From shared hosting, to managed and unamanged VPS, it really comes down to how technically savvy you are, how interested you are in managing things yourself versus having someone else take care of it for you, and how much you’re looking to spend.

Regardless of which path you go down, you can rest assured that you’re in good hands with all of these hosts.

Don’t wait any longer to get started, sign up for a hosting plan so you can get the ball rolling. You’ll be surprised at how easy it is to get your website up and running, even if this is your very first time doing it.

It doesn’t have to be a difficult process, especially with Bluehost and their incredibly simple setup process, here’s how you can start a blog in about 5 minutes.

GoDaddy vs Wix: Hosting and Website Builders Comparison

GoDaddy vs Wix becomes a fair play when you look at them as website building platforms in the market. But is that it? Aren’t there more parameters we can judge these two powerhouses with? After all, we’re all eager to learn about how these giant companies compare to one another and which one is the better option for us?

Before the days of Website Builders, creating a website often meant learning how to write HTML code. The whole ordeal was tedious, with many pieces of the puzzle being both complex and time-consuming. While the components of a website have not changed, the process of building one has certainly evolved over time. With the advent of Wix and GoDaddy along with other website building platforms, much of the work has now been entirely automated, giving us a beautiful website in minutes rather than days.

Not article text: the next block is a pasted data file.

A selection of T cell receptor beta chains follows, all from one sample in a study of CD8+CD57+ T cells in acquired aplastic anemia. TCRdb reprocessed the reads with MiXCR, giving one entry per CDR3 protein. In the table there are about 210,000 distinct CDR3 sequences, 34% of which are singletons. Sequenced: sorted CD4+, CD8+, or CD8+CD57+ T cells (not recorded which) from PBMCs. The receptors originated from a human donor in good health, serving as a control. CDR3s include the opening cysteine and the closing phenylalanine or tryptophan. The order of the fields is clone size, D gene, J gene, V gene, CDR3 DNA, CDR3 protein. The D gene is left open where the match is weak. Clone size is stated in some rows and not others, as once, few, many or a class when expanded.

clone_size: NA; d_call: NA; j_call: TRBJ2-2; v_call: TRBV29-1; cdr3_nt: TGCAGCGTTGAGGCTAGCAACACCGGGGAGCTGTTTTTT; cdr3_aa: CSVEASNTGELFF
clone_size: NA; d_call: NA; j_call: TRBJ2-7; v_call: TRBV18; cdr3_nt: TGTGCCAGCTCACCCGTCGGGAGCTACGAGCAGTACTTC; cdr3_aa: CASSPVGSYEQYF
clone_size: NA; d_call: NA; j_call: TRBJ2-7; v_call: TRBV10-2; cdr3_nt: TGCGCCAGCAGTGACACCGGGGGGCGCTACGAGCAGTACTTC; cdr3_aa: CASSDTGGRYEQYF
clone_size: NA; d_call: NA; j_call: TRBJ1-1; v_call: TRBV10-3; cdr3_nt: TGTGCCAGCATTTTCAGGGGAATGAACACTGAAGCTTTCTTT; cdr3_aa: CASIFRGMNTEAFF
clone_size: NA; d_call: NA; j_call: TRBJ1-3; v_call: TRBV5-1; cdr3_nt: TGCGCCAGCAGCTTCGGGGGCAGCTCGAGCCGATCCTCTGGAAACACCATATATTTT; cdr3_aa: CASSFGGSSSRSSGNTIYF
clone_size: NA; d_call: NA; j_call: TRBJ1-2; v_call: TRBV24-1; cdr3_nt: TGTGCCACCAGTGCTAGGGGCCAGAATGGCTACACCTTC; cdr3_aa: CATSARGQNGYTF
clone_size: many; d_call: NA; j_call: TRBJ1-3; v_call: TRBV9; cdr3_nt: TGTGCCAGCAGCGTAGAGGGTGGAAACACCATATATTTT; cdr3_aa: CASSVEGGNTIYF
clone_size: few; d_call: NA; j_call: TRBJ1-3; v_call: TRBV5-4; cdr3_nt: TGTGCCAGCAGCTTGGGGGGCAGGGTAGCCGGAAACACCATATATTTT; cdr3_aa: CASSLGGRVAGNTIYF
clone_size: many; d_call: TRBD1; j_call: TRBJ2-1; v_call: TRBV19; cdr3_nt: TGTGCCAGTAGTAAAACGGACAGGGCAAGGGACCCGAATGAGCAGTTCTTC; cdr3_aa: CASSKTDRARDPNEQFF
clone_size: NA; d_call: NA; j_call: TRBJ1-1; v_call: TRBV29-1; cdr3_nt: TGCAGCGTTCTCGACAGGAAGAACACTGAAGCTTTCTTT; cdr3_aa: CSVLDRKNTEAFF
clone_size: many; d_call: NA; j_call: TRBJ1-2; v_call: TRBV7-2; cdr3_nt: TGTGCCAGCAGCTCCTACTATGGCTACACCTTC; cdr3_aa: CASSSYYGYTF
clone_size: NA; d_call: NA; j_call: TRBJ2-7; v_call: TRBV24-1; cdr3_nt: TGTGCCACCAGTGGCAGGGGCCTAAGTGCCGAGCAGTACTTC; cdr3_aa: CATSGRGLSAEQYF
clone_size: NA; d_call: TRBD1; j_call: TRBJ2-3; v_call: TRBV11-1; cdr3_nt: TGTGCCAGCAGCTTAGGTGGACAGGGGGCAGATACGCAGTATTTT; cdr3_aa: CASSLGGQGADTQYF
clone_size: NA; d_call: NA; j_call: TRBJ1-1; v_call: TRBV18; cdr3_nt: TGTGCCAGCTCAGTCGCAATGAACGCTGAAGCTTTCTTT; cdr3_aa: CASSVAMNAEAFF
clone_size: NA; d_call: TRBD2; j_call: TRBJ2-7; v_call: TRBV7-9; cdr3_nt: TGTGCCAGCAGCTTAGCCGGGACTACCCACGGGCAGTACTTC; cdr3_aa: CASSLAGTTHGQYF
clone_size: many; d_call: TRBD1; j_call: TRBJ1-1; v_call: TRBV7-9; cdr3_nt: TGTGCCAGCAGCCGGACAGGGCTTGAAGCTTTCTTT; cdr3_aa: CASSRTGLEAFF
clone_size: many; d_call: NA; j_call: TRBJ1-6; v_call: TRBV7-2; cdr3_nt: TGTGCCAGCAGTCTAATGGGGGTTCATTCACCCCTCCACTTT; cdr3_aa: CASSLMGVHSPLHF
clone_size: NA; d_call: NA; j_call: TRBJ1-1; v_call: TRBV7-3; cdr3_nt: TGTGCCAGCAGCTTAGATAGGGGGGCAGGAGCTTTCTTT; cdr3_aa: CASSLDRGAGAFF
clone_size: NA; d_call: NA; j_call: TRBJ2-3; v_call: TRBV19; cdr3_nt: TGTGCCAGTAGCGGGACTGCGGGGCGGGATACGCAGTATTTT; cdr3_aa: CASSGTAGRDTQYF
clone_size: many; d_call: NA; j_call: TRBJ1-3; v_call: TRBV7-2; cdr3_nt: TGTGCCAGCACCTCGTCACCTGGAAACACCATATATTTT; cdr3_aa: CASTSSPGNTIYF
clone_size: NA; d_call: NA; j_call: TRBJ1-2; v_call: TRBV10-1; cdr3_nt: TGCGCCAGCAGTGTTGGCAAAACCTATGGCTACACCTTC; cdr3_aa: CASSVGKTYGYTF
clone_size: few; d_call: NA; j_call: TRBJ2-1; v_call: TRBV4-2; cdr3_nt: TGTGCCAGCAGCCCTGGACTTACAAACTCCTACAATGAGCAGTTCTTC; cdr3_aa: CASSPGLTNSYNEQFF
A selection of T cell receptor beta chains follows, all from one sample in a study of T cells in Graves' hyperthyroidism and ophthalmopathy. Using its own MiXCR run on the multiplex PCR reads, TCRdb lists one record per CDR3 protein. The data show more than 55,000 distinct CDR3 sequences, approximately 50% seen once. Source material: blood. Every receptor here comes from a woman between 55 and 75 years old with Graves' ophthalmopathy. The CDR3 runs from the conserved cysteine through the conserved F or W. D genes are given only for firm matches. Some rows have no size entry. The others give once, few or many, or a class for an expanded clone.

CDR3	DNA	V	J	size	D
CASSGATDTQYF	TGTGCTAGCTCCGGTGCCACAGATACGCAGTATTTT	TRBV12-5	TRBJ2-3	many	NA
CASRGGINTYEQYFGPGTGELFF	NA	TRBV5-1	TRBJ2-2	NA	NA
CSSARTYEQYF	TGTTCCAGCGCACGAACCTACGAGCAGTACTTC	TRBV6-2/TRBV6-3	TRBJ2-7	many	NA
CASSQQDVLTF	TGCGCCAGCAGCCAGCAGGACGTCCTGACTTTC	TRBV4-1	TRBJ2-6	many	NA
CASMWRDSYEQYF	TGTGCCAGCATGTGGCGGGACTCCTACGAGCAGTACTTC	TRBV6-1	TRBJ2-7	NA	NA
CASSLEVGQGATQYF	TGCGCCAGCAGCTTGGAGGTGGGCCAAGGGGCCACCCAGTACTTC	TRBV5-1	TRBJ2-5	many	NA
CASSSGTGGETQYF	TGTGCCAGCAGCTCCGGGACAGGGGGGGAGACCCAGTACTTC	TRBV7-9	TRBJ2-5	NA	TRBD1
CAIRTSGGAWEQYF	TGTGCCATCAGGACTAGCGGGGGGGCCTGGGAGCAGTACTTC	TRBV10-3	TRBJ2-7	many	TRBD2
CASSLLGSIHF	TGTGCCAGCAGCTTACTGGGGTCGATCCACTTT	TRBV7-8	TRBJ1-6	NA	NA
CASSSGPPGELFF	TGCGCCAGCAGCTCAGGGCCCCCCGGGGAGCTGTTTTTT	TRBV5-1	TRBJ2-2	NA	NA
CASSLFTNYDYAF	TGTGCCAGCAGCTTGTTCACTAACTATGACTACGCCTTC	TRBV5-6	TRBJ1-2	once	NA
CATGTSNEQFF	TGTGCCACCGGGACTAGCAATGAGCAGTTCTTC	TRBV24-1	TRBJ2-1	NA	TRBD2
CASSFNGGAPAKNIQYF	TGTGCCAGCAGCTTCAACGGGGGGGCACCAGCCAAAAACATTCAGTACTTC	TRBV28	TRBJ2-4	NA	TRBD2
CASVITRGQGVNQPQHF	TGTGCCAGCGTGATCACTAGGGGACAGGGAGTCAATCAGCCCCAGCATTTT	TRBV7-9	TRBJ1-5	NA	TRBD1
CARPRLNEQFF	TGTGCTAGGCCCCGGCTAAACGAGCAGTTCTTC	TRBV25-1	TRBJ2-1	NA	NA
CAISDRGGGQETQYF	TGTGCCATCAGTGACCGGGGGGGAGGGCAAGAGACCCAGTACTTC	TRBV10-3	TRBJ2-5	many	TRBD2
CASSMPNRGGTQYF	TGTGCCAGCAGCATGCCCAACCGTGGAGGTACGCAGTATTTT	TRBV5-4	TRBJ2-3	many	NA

Website Builders offer an all-inclusive interface, providing a bundled collection of tools such as a template library, drag & drop editor and configuration options. These place emphasis on ease of use, consolidating the most important operations into a unified front end. This makes website creation more accessible to the average person, especially those without prior knowledge of coding and design.

Each solution is considerably different though, offering a varied amount of control versus convenience to the end-user. Developing the website from scratch would be an example of 100% control, where business listings on social media would be 100% convenience. The Website Builders found at GoDaddy and Wix fall somewhere in the middle, aiming for a 50/50 balance with an elegant GUI interface to manage and customize pages to your liking.

For the most part, Website Builders accelerate the entire process, automating a great deal of the work for you and launching a customized website in minutes. The emergence of website building platforms along with new-gen hosting and domain services have resulted in the simplification of the process. For instance, you can choose GoDaddy and Dreamhost as your ideal domain-hosting combination. Similarly, if you want easier drag-and-drop-facility, you can choose GoDaddy and Wix.

This can dramatically reduce those headaches that come with doing it yourself, but the trade-off is some level of versatility and control. As each platform is proprietary, your website is locked into their business from the start, meaning you can’t just pack things up and move to a competitor at a later time.

We will take a look at both GoDaddy’s Website Builder and Wix, two of the most notable choices on the market. We will first compare their plans and pricing to see what they have to offer, then check out the user interface, design features, technical features, customer service & support and then pick our favorite of the two!

Plans & Pricing

GoDaddy’s Website Builder and Wix both offer free options to get your feet wet, but they approach this service from two different angles. GoDaddy provides a free 30 day trial for the Personal plan, an entry-level package which renews at $5.99/mo. Wix, on the other hand, offers their website hosting completely free of charge, selling feature upgrades instead. This includes 500MB of storage and bandwidth, plus a sub-domain in the format of https://username.wixsite.com/sitename.